Sometimes, when we have a hammer, everything is a nail. When we have Kubernetes, we want to deploy everything on it. Is it really worth deploying a static website on Kubernetes?

Maybe. If you absolutely need Server Side Rendering (SSR) then you probably need a web server. Google will crawl your web server and you’ll get better SEO among other things. But what if you don’t? What if you don’t need SEO?

There’s other solutions. For example, one of my favorites is using Azure Blob Storage for static website hosting. Once you have static site hosting, you can use other other services like Azure CDN or Azure Frontdoor to cache content at the edge.

The more the spa is used, the more likely it’s going to be cached at an edge node close to a user. The more likely it’s cached, then the more likely the request will never have to reach blob storage anyway. And the best part - if you use this approach, you don’t have to host your spa on your Kubernetes cluster.

No deployment file. No container. No CI/CD pipeline to a docker registry. No security scans. No NGINX static file server configuration. No nodejs, asp.net core, [other stack] static content server configuration. No user load on your cluster to load a spa and more capacity for other things.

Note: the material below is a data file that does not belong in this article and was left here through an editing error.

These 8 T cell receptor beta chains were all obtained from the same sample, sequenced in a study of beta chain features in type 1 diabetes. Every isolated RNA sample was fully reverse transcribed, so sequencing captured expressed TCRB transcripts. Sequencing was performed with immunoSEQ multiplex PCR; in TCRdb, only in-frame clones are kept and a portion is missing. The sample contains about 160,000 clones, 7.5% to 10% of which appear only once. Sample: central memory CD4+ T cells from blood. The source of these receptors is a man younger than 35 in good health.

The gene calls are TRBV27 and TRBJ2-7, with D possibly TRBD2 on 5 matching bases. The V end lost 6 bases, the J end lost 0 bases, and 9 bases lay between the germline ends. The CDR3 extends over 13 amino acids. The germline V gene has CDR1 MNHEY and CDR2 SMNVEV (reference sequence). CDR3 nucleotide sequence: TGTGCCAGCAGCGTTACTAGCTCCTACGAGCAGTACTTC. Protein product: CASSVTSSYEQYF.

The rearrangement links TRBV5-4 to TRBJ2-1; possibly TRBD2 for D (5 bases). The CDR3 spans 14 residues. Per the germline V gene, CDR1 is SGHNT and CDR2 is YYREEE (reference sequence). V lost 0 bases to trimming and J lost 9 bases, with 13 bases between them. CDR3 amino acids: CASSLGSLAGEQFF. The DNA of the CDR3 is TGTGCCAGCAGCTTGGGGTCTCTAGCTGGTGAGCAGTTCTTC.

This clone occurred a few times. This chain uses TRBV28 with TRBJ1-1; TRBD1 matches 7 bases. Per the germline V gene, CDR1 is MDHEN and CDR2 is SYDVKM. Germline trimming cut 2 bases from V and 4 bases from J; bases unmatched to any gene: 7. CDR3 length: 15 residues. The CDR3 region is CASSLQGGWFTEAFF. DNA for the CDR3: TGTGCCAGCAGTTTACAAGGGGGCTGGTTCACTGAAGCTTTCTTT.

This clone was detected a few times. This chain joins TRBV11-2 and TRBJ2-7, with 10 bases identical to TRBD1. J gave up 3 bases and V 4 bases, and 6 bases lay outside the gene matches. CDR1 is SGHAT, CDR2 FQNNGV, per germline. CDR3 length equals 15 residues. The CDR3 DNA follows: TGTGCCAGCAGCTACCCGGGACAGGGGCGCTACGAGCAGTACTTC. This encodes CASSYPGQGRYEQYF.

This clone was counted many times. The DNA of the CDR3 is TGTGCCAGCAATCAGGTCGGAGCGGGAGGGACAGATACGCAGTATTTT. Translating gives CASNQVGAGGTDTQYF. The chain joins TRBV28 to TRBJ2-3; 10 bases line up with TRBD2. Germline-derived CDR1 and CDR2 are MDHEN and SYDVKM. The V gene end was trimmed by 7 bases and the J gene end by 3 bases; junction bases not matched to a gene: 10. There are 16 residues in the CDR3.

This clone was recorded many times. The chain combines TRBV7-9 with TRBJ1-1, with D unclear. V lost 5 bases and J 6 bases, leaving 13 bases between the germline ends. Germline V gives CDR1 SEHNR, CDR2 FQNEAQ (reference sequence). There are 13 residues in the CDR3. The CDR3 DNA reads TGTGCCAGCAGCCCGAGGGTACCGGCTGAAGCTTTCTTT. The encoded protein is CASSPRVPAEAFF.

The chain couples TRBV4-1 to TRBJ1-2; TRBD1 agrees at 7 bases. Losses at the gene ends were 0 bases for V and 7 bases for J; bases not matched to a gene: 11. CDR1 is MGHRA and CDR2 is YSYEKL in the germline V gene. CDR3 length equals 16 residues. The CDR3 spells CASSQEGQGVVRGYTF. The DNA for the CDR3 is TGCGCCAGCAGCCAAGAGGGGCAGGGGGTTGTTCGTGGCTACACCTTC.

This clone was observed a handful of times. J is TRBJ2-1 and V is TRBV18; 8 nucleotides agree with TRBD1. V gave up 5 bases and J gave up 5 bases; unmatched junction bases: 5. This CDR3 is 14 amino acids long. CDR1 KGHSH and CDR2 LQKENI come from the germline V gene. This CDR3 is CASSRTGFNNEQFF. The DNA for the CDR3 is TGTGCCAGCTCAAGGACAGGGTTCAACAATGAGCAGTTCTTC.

When your app is served through a CDN, there’s extreme redundancy. Especially if you use the read-access geo-zone-redundant storage (RA-GZRS) tier of Azure Blob Storage. And, did I mention it’s super cheap? I mean for a 1 GB spa (which sounds massive) would cost roughly 2 dollars a month on RA-GRS on just storage costs.

There’s also egress from the azure data center. So depending on usage, you might spend a couple of bucks there. For a client at the moment hosting two reactjs spas in production, with at least a few hundred users using the site, they’re not really exceeding the free 5 GB of egress bandwidth.

Moral of the story: it’s useful to take a step back and pick the right tool for the job. Kubernetes is great for server-side, business critical, dynamic content. That goes for any web server to be honest. For static, client-side, cacheable content there’s other simpler and newer methods.

Keeping it simple will allow you more bandwidth to spend on the cooler, harder problems.